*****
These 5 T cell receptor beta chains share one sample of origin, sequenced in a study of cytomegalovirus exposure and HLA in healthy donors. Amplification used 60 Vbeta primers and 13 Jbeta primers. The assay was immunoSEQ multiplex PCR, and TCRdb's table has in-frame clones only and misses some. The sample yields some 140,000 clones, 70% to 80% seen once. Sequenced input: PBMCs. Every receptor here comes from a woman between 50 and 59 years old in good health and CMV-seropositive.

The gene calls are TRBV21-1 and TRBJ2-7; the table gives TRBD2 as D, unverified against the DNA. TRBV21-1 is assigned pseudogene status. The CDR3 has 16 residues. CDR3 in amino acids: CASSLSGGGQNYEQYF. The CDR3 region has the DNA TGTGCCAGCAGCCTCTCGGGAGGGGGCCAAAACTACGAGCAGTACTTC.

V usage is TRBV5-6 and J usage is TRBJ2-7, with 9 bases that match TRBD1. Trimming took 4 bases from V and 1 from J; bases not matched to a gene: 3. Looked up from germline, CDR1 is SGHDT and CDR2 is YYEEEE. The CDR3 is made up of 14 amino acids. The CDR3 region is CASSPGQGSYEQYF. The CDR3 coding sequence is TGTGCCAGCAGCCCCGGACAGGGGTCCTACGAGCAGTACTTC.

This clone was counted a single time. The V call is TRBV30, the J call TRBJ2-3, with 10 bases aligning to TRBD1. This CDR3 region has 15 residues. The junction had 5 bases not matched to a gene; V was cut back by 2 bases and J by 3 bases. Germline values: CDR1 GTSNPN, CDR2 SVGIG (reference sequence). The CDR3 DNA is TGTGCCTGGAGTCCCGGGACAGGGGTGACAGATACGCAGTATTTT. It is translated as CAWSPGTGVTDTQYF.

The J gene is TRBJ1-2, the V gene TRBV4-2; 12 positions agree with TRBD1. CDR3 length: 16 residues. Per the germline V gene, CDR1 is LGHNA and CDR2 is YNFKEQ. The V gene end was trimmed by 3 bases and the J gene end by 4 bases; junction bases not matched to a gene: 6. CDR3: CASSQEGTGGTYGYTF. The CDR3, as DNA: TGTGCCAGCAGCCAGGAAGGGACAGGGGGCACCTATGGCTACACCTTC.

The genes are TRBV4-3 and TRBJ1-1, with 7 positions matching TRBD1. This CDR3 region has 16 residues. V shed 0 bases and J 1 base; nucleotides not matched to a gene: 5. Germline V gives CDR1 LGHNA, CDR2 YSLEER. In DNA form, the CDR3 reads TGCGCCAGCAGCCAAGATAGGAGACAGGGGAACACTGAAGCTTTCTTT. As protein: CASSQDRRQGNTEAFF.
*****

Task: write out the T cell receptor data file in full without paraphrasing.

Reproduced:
These 5 T cell receptor beta chains share one sample of origin, sequenced in a study of cytomegalovirus exposure and HLA in healthy donors. Amplification used 60 Vbeta primers and 13 Jbeta primers. The assay was immunoSEQ multiplex PCR, and TCRdb's table has in-frame clones only and misses some. The sample yields some 140,000 clones, 70% to 80% seen once. Sequenced input: PBMCs. Every receptor here comes from a woman between 50 and 59 years old in good health and CMV-seropositive.

The gene calls are TRBV21-1 and TRBJ2-7; the table gives TRBD2 as D, unverified against the DNA. TRBV21-1 is assigned pseudogene status. The CDR3 has 16 residues. CDR3 in amino acids: CASSLSGGGQNYEQYF. The CDR3 region has the DNA TGTGCCAGCAGCCTCTCGGGAGGGGGCCAAAACTACGAGCAGTACTTC.

V usage is TRBV5-6 and J usage is TRBJ2-7, with 9 bases that match TRBD1. Trimming took 4 bases from V and 1 from J; bases not matched to a gene: 3. Looked up from germline, CDR1 is SGHDT and CDR2 is YYEEEE. The CDR3 is made up of 14 amino acids. The CDR3 region is CASSPGQGSYEQYF. The CDR3 coding sequence is TGTGCCAGCAGCCCCGGACAGGGGTCCTACGAGCAGTACTTC.

This clone was counted a single time. The V call is TRBV30, the J call TRBJ2-3, with 10 bases aligning to TRBD1. This CDR3 region has 15 residues. The junction had 5 bases not matched to a gene; V was cut back by 2 bases and J by 3 bases. Germline values: CDR1 GTSNPN, CDR2 SVGIG (reference sequence). The CDR3 DNA is TGTGCCTGGAGTCCCGGGACAGGGGTGACAGATACGCAGTATTTT. It is translated as CAWSPGTGVTDTQYF.

The J gene is TRBJ1-2, the V gene TRBV4-2; 12 positions agree with TRBD1. CDR3 length: 16 residues. Per the germline V gene, CDR1 is LGHNA and CDR2 is YNFKEQ. The V gene end was trimmed by 3 bases and the J gene end by 4 bases; junction bases not matched to a gene: 6. CDR3: CASSQEGTGGTYGYTF. The CDR3, as DNA: TGTGCCAGCAGCCAGGAAGGGACAGGGGGCACCTATGGCTACACCTTC.

The genes are TRBV4-3 and TRBJ1-1, with 7 positions matching TRBD1. This CDR3 region has 16 residues. V shed 0 bases and J 1 base; nucleotides not matched to a gene: 5. Germline V gives CDR1 LGHNA, CDR2 YSLEER. In DNA form, the CDR3 reads TGCGCCAGCAGCCAAGATAGGAGACAGGGGAACACTGAAGCTTTCTTT. As protein: CASSQDRRQGNTEAFF.